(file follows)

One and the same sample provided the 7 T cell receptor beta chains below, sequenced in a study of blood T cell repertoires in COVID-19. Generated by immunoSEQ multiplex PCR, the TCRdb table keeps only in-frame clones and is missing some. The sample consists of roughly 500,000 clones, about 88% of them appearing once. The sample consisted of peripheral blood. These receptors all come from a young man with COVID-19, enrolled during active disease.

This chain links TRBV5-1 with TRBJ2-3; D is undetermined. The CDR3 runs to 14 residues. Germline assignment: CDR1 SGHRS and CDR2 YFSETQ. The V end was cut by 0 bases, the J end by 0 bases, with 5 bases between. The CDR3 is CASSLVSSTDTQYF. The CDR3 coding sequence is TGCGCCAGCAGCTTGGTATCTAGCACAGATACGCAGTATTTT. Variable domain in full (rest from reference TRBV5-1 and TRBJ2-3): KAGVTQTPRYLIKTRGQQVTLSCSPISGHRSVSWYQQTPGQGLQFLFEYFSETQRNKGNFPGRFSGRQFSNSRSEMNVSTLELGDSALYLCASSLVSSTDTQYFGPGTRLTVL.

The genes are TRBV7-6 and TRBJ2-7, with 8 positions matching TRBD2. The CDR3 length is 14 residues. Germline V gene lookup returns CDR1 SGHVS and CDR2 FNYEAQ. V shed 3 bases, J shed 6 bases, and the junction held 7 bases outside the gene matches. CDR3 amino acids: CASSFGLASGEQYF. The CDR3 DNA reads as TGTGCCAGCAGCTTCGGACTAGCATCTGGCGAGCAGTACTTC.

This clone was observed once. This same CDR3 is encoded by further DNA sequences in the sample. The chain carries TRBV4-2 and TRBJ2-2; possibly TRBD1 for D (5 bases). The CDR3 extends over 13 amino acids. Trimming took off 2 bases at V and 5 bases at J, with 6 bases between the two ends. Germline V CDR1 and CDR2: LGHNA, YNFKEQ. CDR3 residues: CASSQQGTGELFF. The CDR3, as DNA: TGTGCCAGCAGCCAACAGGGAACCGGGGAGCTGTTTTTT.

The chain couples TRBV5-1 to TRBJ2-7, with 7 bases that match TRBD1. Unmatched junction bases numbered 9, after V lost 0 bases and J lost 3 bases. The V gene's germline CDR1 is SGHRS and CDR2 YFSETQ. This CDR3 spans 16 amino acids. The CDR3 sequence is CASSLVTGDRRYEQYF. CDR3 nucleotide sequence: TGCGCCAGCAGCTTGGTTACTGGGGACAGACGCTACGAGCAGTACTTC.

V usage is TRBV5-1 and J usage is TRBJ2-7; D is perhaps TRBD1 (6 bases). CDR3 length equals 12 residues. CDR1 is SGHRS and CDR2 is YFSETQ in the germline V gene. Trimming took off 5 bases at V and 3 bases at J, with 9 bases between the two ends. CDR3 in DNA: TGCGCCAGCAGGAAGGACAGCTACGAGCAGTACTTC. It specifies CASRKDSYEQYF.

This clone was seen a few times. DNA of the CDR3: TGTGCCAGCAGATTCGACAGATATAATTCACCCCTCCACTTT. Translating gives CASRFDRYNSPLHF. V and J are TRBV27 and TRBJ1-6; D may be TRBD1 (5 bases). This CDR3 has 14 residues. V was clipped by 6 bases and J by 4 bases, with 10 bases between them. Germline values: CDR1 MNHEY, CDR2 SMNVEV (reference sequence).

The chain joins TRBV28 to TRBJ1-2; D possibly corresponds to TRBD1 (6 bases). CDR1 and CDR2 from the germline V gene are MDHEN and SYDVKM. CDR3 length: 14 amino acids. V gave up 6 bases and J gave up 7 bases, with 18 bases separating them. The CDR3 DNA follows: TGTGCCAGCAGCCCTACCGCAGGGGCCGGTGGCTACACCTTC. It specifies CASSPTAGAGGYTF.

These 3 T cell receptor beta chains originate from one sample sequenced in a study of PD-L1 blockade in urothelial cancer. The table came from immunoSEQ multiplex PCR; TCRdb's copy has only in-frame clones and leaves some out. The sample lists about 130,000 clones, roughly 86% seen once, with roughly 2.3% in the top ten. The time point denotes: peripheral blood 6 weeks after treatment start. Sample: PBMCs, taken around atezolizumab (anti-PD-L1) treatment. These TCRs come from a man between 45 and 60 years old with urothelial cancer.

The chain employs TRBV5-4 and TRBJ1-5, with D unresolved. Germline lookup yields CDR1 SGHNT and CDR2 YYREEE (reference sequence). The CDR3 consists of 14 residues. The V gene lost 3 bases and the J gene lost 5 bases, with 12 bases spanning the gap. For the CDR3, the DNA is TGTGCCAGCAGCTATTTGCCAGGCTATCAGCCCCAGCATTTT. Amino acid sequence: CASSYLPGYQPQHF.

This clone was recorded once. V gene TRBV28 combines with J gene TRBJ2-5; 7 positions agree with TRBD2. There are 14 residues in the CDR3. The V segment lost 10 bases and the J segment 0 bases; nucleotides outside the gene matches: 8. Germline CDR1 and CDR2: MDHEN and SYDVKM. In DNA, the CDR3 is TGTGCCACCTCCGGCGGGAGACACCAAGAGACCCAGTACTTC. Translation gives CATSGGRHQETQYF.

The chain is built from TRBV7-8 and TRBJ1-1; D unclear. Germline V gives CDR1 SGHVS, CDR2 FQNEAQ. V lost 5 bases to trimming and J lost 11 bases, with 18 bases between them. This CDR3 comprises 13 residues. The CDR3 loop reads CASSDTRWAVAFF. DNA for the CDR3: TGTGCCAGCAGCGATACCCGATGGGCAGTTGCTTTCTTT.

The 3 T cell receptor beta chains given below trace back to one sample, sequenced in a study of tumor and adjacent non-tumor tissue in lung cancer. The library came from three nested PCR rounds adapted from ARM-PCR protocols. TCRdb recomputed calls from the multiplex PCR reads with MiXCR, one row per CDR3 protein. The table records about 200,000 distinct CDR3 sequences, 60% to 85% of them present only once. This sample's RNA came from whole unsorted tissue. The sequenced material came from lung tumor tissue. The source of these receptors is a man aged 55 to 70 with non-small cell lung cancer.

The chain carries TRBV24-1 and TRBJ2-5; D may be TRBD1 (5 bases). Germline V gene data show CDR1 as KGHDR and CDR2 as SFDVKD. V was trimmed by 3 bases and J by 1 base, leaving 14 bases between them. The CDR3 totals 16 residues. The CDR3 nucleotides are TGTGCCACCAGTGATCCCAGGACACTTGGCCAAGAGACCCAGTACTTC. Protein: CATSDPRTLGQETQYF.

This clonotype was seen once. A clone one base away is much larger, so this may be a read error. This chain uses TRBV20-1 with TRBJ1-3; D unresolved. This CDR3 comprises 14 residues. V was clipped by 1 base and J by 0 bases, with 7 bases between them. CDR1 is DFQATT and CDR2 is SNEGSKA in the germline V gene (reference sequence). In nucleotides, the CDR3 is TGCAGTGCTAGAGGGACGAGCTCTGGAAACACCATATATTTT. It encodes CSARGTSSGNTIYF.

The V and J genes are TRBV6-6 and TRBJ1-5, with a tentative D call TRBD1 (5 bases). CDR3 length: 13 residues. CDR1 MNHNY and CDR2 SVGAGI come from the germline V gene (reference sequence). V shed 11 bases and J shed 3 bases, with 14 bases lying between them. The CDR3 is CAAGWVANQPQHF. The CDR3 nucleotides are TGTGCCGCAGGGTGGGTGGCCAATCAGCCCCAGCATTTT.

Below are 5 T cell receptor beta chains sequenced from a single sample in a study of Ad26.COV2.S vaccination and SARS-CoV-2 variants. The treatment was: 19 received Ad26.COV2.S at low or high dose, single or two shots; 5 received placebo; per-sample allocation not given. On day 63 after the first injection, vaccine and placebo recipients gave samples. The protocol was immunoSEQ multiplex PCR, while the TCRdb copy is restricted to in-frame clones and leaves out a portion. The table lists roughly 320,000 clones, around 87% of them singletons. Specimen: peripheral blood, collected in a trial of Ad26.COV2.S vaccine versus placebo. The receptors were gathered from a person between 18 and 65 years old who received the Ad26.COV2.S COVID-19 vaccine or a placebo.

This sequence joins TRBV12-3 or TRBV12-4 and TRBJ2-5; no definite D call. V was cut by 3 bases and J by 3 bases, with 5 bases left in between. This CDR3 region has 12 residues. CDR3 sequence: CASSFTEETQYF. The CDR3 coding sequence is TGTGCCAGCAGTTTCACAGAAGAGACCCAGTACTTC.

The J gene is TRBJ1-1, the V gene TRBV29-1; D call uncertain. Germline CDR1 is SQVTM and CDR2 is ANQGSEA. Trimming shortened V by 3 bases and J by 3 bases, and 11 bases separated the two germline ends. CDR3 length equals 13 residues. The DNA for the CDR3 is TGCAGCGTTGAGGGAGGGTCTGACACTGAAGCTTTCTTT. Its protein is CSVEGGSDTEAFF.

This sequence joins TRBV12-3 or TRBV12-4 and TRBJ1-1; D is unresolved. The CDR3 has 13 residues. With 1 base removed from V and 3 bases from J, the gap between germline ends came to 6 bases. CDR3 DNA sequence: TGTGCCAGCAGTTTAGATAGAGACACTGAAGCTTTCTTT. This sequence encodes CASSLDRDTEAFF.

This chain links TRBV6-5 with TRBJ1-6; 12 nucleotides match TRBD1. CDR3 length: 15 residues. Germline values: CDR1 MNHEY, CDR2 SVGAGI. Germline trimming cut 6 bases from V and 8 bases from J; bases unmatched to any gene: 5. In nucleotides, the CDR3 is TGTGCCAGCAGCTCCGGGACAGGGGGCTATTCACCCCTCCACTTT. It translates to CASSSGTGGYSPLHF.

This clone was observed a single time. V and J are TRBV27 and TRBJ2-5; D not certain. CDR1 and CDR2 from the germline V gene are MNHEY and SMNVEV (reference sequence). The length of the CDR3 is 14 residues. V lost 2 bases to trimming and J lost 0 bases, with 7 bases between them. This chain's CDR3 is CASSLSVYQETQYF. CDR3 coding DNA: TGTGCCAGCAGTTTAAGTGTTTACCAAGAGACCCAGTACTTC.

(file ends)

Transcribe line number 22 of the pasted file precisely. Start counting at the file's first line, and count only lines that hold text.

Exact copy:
This clone was observed a single time. V and J are TRBV27 and TRBJ2-5; D not certain. CDR1 and CDR2 from the germline V gene are MNHEY and SMNVEV (reference sequence). The length of the CDR3 is 14 residues. V lost 2 bases to trimming and J lost 0 bases, with 7 bases between them. This chain's CDR3 is CASSLSVYQETQYF. CDR3 coding DNA: TGTGCCAGCAGTTTAAGTGTTTACCAAGAGACCCAGTACTTC.